• By 2017, the survey states that 20 percent of logistics organizations are likely to exploit drones as part of their monitoring, searching and event management activities.
• By 2030, vehicles capable of driving autonomously are expected to represent approximately 25 percent of the passenger vehicle population in mature markets.
“Today, we are seeing the most significant applications of 3D printing in aerospace and defense, automotive, healthcare, consumer products, and retail,” noted Sopher.
Top uses from companies surveyed include:
• New product prototyping (19 percent)
• Small runs of high-value replacement parts (10 percent)
• Complex personalized products (6 percent)
Barriers to adopting new technologies
Leaders surveyed in the study identified two key barriers to adopting these new technologies:
• Thirty-six percent cited “the lack of a business case to invest.”
• Thirty-one percent said there is “lack of adequate talent to utilize the technology effectively.”
The study makes several recommendations for companies looking to remain competitive in the supply chain space.
“Companies that are early adopters of the innovations and technologies identified in this report can improve both their cost and service creating a strategic advantage,” said Prest. “Our industry makes supply chains work, and MHI pledges to be at the forefront of these developments to help our members and their customers boost efficiency, performance and business results.”
1 — Make smart decisions about where to invest
According to the study, deciding where and when to invest in technologies is crucial to survival in the next decade. This year’s survey found that 46 percent of respondents are developing partnerships with vendors, analysts, consultants and trade groups to help them understand evolving technologies and develop business cases for where to invest.
2 — Align with customer needs
As many companies expand their global footprints, adjust their trade flows, and try to meet their customers’ ever-rising expectations for faster response times, they should invest in forward- looking technologies and capabilities that can help them assess and redesign their complex supply chain networks to help satisfy the demands of a constantly changing marketplace.
3 — Collaborate across blurring boundaries
With cloud computing, predictive analytics and other advances, there are significant opportunities for companies to collaborate with value chain partners. Companies should invest where these collaborations can yield the best returns.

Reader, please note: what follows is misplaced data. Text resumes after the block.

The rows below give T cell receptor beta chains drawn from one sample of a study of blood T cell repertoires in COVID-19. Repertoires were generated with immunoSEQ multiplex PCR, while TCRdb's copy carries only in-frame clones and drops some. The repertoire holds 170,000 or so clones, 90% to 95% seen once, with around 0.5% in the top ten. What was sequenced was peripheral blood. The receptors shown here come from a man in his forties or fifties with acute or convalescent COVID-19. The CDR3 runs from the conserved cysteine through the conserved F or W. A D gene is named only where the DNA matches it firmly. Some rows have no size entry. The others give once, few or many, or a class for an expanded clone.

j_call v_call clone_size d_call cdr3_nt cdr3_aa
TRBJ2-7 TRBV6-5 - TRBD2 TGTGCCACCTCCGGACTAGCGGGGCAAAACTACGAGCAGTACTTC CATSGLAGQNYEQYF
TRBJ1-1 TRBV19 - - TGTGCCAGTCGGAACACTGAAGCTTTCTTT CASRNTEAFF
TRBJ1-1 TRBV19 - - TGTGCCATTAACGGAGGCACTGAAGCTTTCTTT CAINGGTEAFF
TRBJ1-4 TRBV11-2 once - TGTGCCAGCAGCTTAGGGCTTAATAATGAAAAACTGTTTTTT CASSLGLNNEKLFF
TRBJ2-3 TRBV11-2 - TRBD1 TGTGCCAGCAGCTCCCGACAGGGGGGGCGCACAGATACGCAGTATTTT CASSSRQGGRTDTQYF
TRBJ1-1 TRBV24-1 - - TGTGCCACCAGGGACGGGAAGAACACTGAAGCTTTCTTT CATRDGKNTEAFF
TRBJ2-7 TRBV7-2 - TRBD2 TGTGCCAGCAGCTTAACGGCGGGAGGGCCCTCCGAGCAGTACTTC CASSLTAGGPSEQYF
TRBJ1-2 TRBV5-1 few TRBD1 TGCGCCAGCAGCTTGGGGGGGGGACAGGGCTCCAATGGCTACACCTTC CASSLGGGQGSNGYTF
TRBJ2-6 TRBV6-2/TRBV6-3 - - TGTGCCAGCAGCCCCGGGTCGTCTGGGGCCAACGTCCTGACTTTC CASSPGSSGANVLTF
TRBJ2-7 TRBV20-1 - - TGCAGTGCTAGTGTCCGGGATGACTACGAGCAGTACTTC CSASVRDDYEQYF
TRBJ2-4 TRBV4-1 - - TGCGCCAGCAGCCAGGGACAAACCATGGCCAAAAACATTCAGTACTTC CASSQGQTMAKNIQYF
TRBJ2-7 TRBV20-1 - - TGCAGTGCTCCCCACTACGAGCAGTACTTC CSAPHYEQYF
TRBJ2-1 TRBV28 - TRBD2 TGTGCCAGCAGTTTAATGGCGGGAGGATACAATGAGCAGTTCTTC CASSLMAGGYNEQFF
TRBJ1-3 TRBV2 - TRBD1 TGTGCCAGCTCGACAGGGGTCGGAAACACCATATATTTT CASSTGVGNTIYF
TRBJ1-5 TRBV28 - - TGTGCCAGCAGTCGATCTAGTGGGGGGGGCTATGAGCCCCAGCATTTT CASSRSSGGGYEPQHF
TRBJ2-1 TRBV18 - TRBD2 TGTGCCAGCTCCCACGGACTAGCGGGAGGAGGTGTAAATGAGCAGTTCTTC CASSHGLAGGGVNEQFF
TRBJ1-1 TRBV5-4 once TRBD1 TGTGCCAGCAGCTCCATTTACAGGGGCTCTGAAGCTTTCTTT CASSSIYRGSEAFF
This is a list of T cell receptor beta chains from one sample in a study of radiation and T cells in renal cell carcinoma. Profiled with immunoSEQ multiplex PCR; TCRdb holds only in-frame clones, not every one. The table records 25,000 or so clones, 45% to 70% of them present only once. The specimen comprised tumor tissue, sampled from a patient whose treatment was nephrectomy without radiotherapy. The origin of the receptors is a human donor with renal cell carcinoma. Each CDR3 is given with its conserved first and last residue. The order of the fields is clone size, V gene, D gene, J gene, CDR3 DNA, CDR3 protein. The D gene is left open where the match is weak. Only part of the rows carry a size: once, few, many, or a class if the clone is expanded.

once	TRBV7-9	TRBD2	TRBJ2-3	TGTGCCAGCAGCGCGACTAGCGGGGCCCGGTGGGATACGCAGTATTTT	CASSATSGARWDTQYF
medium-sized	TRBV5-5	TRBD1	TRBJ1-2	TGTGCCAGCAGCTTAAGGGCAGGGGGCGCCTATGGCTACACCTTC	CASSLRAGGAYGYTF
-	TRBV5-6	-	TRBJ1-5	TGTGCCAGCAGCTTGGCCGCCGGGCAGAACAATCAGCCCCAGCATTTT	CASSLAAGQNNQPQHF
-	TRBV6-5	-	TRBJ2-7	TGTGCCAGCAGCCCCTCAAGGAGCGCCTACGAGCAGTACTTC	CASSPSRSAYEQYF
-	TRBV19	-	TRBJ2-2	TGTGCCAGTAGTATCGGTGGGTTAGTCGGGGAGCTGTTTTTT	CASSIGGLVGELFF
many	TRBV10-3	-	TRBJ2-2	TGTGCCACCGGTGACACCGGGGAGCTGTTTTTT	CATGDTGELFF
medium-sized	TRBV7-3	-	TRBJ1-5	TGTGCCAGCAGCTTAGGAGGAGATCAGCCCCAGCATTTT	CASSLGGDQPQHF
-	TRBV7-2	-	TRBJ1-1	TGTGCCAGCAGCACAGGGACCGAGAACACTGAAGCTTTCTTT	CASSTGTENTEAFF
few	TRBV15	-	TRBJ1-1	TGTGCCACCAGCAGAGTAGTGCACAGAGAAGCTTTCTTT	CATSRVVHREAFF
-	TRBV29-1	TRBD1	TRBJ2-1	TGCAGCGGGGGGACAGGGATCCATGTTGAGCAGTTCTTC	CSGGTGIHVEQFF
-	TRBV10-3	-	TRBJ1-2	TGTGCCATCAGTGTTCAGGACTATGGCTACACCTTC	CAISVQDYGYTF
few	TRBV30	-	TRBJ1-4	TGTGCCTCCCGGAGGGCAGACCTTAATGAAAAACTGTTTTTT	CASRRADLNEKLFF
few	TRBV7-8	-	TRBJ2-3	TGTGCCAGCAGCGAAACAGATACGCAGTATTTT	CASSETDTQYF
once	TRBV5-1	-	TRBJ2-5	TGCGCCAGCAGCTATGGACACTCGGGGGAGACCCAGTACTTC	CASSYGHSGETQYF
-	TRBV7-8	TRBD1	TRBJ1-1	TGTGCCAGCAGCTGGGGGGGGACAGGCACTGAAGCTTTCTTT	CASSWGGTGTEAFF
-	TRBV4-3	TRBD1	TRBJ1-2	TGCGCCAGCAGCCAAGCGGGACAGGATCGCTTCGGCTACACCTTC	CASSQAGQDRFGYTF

“Some of the best companies in the world use collaboration to create high-performing, customer-oriented supply chains. This collaboration not only provides visibility into the customer experience, but drives innovation by producing a more complete view of their products and supply chain,” Prest said.
4 — Invest in workforce hiring and training
According to the survey data, 31 percent of respondents cited the lack of adequate talent to implement and deploy the technologies as a significant barrier to their implementation.
The supply chain workforce crisis is likely to only accelerate as new technologies demand a labor pool with increasingly advanced skill sets.
“Multiple factors are contributing to the talent shortage, including an aging workforce,” said Prest. “But the changing skill sets needed for jobs in the supply chain is the biggest factor. Our industry needs a sophisticated and well-trained workforce to operate leading-edge equipment and systems.”
An estimated 600,000 manufacturing positions in the U.S. are unfilled for a lack of qualified workers. In addition, the “U.S. Roadmap for Material Handling & Logistics” predicted that, between now and 2018, there will be 1.4 million new jobs in the logistics and supply chain field.
About the study
This second annual study was conducted by MHI and Deloitte and is based on interviews with more than 400 supply chain executives nationally, from a wide range of industries. The study explores the current state of the supply chain and identifies key trends and technologies that can have a profound impact on the future of the supply chain during the next 10 years.